Tough new laws for electric fences

Property owners are at risk if someone gets hurt because of faulty or non-compliant electric fencing, says John Graham of HouseCheck.

If you had your electric fence done by the guys from the local hardware store or one of the 'bakkie brigade' boys, you have reason to be concerned. The chances of your fence being compliant are low.

Similarly, if the installation was done by a non-specialist company, the ones that do a bit of everything (gate motors, intercoms, garage doors, some of the armed response companies, who use sub-contractors), then the chances are fairly slim that the installation has been done to legislative specification. The reason is quite simple: electric fencing is not their core business.

From 1 December 2012 all new, upgraded and repaired electric fence installations in South Africa must be compliant and the government has now established strict new regulations for this industry. By 1 October 2013, all electric fence installers must be registered after first passing a tough exam.

The new law says that electric fences must now be certified with an electric fence system certificate of compliance (EFC). This certificate is similar to the electrical compliance certificate which all property owners must have. However, electricians cannot issue this electric fence certification - unless the electrician is also qualified in terms of the new electric fence laws and has been registered with the Department of Labour.

In terms of this new law, all properties with an electric fence can only be transferred after 1 December 2012, if an EFC has been lodged with the conveyancing attorney
All residential and commercial units, freehold and or sectional title, within town house complexes, housing estates, echo parks, business parks, also fall under this legislation.

Although sectional title properties do not require an EFC to effect transfer, body corporates and business entities are still legally responsible for any electric fence installation on the property and can be sued and prosecuted for non-compliance - especially if someone gets hurt.

A certificate is also required when a change and or addition is made to an existing installation - such as restringing an electric fence, or any additions to an electric fence. A certificate is not required when repairing a broken wire; replacing a broken bobbin; repairing the energizer; replacing a lightning arrestor; or other repairs of a minor issue.

Should a fence found to be non-compliant, it will either have to be upgraded to compliance or the owner will be forced to remove it.

Electrical fence installers must pass new examinations and be registered with the Department of Labour by 1 October 2013. So it's goodbye to the bakkie brigade of cowboy electric fence installers. There are an estimated 4000 electric fence installers operating in South Africa at present. According to Douglas Deerans of the SA Electrical Fencing Installers Association, government anticipates that once the registration process is finalized by 1 October 2013 there will be less than 300 registered and accredited electric fence system Installers, country wide.

Some of the topics covered in the new legislation include: Energizer and energizer placement specifications; energizer lightning arrestors which must be fitted to all energizers; fence and energizer earthing specifications (the energizer must have its own earthing spike); the placement and positioning of brackets; specifications regarding the joining of fence wiring /cabling; and warning signs.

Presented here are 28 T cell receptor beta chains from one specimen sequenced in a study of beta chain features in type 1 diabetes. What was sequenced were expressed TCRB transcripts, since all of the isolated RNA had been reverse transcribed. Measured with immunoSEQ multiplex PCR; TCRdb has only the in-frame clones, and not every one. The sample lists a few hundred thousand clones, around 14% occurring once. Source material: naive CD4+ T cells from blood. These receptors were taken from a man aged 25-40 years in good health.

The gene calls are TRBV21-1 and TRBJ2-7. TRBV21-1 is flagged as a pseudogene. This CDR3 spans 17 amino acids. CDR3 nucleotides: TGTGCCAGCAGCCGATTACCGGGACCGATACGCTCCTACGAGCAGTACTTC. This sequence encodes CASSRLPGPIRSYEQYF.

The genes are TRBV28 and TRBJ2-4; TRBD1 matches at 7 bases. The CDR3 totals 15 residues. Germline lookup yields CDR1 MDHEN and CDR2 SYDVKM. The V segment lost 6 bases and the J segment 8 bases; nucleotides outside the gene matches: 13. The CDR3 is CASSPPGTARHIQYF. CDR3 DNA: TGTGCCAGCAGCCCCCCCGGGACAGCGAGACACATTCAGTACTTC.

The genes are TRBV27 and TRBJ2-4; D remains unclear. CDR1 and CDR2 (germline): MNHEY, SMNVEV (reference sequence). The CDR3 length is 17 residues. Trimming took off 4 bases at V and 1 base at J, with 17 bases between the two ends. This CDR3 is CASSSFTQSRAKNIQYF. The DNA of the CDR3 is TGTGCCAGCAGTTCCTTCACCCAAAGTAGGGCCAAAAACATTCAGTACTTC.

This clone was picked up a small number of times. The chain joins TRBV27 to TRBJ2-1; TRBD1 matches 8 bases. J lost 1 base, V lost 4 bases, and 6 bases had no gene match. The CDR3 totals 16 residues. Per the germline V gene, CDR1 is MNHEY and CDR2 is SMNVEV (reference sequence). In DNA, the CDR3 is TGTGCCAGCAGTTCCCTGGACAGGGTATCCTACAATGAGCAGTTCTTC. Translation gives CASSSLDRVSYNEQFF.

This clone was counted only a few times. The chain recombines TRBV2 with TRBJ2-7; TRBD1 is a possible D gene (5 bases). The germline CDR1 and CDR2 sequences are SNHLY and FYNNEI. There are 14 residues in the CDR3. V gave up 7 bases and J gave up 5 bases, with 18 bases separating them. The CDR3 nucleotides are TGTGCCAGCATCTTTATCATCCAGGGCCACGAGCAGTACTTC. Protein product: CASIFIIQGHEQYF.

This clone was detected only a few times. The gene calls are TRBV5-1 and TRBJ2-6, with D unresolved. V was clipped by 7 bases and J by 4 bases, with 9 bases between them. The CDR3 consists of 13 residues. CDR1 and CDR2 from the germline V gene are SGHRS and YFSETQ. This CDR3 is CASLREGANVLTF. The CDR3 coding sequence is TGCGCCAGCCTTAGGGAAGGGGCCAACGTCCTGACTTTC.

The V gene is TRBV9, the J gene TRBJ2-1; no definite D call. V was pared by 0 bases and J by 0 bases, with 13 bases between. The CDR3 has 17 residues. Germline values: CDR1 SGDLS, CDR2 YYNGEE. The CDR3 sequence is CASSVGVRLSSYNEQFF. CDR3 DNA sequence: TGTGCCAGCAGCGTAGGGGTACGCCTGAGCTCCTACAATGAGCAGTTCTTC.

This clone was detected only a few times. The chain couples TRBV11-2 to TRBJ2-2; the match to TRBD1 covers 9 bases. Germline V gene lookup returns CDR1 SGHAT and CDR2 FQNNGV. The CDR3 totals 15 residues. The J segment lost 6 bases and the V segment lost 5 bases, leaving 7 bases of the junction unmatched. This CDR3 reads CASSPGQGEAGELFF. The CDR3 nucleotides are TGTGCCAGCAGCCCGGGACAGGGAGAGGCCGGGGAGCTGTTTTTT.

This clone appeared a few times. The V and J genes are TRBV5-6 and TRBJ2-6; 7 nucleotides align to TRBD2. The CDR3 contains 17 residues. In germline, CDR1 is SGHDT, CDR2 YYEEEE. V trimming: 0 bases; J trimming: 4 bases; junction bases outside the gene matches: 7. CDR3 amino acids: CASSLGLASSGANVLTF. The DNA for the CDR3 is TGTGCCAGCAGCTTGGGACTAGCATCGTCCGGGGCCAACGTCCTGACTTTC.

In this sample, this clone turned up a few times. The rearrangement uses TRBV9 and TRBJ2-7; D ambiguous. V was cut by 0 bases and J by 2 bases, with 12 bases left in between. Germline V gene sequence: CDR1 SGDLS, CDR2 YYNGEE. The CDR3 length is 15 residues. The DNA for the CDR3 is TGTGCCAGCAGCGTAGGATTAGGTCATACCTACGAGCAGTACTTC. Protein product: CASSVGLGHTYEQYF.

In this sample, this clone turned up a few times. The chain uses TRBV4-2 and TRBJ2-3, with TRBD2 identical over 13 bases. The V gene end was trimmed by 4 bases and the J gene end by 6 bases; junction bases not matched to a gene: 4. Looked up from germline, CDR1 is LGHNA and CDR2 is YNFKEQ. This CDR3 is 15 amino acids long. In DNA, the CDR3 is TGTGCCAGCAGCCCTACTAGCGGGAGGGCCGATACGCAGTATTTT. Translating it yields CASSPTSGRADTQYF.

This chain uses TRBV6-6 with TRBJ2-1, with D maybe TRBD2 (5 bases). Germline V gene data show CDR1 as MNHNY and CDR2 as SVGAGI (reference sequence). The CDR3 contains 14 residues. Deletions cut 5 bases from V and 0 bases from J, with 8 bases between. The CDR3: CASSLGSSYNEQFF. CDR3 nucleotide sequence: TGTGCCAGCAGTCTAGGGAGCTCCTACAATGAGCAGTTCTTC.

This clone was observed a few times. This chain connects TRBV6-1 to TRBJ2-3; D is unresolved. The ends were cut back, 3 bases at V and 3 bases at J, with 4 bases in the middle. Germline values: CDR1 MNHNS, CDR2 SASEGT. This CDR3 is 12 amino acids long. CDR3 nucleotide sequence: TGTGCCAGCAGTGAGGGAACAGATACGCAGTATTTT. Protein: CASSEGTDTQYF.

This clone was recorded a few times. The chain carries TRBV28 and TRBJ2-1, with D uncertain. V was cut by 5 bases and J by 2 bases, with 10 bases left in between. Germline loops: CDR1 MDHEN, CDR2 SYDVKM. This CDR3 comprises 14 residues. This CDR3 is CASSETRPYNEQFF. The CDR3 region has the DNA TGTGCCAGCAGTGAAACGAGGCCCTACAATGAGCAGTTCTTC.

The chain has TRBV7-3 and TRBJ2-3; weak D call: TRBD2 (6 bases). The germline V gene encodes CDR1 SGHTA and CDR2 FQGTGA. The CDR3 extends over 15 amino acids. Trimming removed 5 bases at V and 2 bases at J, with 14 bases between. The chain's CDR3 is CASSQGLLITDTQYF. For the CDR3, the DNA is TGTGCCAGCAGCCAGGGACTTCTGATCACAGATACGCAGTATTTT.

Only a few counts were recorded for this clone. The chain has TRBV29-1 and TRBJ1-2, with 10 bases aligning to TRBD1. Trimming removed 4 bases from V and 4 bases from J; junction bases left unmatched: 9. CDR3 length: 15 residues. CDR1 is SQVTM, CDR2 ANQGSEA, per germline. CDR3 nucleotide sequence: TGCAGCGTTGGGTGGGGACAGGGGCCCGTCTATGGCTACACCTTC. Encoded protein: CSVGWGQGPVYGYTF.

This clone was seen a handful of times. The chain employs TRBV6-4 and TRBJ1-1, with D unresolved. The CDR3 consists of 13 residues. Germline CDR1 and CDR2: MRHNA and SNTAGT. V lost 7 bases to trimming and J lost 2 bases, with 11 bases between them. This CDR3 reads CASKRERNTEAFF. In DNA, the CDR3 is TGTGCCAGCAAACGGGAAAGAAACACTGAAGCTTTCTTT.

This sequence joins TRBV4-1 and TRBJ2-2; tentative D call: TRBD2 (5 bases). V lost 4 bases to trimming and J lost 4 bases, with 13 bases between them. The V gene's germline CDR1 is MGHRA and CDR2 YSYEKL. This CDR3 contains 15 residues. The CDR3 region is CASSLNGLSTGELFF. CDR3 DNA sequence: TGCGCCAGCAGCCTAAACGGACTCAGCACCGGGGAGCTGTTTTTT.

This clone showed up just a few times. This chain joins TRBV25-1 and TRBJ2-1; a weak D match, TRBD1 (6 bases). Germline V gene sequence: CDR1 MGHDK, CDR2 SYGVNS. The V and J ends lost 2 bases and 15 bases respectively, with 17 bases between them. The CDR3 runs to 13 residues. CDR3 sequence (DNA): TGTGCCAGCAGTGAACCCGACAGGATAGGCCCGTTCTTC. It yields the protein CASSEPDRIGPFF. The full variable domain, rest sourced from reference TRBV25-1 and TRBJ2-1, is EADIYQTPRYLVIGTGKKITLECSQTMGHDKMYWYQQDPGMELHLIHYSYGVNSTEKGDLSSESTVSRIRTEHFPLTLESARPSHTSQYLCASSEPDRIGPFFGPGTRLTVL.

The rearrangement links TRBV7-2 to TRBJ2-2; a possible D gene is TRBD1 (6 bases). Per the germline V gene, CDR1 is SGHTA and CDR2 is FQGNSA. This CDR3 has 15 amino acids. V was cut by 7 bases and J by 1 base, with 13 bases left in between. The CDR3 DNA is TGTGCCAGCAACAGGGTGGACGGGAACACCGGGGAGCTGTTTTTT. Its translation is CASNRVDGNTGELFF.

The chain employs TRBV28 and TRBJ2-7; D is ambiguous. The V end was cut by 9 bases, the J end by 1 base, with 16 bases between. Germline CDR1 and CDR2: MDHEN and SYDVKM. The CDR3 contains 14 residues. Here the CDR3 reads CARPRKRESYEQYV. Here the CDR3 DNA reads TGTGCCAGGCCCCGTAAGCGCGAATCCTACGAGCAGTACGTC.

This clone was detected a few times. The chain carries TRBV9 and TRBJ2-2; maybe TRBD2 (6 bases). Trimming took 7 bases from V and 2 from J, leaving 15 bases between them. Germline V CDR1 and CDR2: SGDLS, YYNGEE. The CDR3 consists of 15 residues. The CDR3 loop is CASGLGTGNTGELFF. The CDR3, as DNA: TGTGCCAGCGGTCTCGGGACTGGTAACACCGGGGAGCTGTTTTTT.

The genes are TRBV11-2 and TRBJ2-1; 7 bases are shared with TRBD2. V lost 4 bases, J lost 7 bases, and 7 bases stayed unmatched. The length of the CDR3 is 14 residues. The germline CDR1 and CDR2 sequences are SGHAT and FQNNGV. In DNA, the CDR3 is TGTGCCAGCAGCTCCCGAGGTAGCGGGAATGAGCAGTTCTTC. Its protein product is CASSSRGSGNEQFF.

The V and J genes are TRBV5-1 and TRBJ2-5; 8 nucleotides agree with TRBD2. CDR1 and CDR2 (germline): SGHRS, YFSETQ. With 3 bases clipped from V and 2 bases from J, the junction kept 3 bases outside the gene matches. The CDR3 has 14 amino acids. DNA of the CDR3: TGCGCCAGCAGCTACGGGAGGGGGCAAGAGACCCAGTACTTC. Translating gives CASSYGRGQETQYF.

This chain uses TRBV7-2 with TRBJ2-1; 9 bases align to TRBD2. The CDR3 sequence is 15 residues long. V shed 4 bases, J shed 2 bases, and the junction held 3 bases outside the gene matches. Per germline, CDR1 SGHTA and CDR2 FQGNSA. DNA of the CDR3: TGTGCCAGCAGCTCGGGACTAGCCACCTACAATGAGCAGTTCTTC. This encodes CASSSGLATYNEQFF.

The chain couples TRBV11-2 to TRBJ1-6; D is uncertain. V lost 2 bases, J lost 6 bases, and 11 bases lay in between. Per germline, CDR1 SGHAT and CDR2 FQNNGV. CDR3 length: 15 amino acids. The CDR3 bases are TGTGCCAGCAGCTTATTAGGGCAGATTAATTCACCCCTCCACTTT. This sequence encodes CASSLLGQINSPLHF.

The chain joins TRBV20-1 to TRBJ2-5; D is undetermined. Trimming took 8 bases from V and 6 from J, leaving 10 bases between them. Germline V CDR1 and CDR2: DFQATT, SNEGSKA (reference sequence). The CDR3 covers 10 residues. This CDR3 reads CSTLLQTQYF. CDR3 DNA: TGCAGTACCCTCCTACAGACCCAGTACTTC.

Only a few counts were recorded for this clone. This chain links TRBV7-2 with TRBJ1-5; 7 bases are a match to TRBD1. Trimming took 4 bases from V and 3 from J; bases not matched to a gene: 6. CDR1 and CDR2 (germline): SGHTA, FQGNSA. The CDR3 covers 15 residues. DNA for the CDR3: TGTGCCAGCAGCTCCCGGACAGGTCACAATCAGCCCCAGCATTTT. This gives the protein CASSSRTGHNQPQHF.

Comment on this Article

  Please login to post comments

Post to my facebook wall
Characters remaining

    Latest Property News
    • 23 Feb 2018
      RE/MAX Property Associates’ Table View Office, which services property buyers and sellers along the Table Bay coastline and surrounds, has recently sold a home in Woodbridge Island for R11 million – the highest price paid for any home in the sought-after security complex.
    • 23 Feb 2018
      Choosing to invest in an overseas property can be daunting. But as more and more investors recognise the value of a diversified portfolio that includes property outside of their own country of residence, international property investment is growing in popularity.
    • 23 Feb 2018
      The positive change in South Africa’s political landscape is paving the way for an upswing in the local property market.
    • 22 Feb 2018
      An excellent credit score is one of the most priceless assets a potential home buyer can have. This tool has the power to secure favorable mortgage and refinancing rate, influencing everything from the size of the loan repayment to the interest rate on the home loan.
    • 22 Feb 2018
      What do you do if you love your home’s location and the area, but the home no longer fits your growing family’s needs? Do you stay and renovate your existing home or find a home that meets your developing criteria?
    • 22 Feb 2018
      While every owner wants to sell their property at the best possible price, overpricing a home can be the kiss of death for a sale.
    • 21 Feb 2018
      Given the hand they were dealt, government has performed a delicate balancing act which it is hoped will serve to reignite confidence in investment in South Africa, regain our global credibility and satisfy the credit ratings agencies, says Dr Andrew Golding, chief executive of the Pam Golding Property group.
    • 21 Feb 2018
      The real estate mantra, ‘location, location, location’ remains a strong market influence regardless of the prevailing economy, with suburbs like Rondebosch enjoying the buffering benefit of being ideally situated.
    Subscribe to the MyProperty Newsletter

    Last Name  
    Email Address  
    Email Frequency
    Share this Page

    For Sale Property
    Rental Property
    More Options
    Connect with us